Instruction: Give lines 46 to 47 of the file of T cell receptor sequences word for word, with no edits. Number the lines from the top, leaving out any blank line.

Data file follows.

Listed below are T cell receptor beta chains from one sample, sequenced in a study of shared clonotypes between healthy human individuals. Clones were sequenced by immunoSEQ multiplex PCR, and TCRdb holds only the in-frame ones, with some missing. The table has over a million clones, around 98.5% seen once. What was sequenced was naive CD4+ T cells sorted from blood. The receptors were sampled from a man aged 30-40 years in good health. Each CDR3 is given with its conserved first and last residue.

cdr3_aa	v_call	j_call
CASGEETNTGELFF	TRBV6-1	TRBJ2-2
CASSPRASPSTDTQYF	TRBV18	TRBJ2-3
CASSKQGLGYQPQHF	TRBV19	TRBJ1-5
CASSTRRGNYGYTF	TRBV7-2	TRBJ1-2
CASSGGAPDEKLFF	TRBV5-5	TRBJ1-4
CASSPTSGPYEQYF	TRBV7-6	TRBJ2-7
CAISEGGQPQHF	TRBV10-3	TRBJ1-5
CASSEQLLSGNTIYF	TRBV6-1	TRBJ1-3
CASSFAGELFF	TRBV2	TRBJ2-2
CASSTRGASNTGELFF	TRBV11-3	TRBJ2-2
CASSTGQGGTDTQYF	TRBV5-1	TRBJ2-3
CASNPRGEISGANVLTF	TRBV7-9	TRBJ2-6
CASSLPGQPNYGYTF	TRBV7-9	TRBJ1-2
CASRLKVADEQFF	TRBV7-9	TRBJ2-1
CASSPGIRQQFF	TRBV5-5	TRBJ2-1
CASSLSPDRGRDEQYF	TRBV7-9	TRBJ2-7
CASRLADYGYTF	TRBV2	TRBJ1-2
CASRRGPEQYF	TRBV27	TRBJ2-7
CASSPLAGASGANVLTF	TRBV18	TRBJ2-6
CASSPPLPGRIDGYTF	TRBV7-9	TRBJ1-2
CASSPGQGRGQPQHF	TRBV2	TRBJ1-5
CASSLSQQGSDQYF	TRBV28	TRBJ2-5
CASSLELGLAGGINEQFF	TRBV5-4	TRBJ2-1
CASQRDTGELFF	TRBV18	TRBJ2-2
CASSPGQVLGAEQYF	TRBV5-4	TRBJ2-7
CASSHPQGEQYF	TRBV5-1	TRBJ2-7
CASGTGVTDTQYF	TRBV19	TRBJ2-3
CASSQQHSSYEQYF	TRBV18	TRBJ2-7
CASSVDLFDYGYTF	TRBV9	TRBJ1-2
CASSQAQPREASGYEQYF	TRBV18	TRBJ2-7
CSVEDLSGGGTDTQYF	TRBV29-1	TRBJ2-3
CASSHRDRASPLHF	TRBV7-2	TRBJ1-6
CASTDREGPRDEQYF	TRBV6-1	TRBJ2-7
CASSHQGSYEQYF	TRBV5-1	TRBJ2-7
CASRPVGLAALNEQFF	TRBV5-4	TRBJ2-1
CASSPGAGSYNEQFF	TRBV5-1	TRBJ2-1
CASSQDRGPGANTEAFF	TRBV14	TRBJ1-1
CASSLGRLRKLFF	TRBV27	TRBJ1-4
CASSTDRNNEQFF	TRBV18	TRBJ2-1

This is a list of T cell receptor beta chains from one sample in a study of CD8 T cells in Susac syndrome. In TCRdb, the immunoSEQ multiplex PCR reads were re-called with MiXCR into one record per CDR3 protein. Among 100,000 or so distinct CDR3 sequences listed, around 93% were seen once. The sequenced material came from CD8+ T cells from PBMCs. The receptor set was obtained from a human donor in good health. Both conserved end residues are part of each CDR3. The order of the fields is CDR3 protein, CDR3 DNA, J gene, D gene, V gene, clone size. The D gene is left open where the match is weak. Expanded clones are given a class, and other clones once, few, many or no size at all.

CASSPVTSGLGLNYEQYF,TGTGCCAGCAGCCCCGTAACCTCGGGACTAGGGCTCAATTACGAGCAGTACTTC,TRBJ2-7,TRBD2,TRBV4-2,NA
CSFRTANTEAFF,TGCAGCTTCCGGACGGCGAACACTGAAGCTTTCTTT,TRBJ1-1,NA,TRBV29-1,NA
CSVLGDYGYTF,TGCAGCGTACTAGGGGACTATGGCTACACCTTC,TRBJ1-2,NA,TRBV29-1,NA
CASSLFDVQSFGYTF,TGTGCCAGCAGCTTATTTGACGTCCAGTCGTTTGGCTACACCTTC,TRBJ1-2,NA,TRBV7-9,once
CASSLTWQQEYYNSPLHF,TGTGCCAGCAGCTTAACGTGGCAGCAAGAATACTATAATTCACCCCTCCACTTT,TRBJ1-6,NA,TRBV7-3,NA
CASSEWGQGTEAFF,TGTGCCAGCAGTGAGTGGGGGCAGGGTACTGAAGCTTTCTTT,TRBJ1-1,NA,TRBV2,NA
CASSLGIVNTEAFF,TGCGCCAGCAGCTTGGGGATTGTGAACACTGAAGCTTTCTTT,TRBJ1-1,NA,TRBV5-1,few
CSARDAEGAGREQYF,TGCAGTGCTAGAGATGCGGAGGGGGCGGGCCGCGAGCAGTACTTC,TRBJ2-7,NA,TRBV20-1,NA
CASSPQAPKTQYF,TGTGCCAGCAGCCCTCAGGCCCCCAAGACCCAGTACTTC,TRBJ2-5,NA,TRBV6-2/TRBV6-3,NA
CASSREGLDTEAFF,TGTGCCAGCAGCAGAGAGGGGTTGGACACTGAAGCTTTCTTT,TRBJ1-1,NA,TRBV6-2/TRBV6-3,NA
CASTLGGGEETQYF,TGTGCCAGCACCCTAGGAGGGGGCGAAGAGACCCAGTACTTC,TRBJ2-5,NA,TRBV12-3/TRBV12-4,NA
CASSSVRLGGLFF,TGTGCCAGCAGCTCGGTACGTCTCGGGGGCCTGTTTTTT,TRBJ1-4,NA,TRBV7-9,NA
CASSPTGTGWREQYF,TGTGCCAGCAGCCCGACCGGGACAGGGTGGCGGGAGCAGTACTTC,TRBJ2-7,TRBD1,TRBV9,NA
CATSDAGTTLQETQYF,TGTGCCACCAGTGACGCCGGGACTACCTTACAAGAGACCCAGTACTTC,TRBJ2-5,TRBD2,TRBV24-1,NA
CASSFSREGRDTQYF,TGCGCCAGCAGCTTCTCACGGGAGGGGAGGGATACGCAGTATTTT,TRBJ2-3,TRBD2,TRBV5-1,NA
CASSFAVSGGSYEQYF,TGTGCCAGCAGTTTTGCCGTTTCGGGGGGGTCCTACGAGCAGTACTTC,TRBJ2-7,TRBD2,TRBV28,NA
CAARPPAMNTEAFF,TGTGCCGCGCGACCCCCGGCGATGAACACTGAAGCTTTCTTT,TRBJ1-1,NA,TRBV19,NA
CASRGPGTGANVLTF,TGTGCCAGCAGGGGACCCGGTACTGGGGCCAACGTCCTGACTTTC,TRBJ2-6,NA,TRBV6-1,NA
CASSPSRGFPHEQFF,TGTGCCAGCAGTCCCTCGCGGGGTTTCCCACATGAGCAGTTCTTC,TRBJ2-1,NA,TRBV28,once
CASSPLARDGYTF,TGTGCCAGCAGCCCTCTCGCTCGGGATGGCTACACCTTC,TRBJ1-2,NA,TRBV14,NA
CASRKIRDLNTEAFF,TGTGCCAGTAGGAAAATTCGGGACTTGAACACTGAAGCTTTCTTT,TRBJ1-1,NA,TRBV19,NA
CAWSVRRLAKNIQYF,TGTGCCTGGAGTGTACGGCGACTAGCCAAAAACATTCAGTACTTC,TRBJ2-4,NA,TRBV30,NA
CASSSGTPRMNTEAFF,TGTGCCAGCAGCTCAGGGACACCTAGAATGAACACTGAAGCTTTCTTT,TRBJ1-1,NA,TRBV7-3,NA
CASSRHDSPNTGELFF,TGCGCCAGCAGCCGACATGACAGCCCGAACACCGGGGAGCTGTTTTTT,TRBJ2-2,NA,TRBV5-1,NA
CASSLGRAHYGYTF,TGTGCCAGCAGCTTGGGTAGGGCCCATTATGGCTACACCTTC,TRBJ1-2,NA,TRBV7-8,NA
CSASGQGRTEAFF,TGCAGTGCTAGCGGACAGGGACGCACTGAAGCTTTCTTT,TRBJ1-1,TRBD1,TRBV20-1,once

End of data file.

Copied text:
CASSLFDVQSFGYTF,TGTGCCAGCAGCTTATTTGACGTCCAGTCGTTTGGCTACACCTTC,TRBJ1-2,NA,TRBV7-9,once
CASSLTWQQEYYNSPLHF,TGTGCCAGCAGCTTAACGTGGCAGCAAGAATACTATAATTCACCCCTCCACTTT,TRBJ1-6,NA,TRBV7-3,NA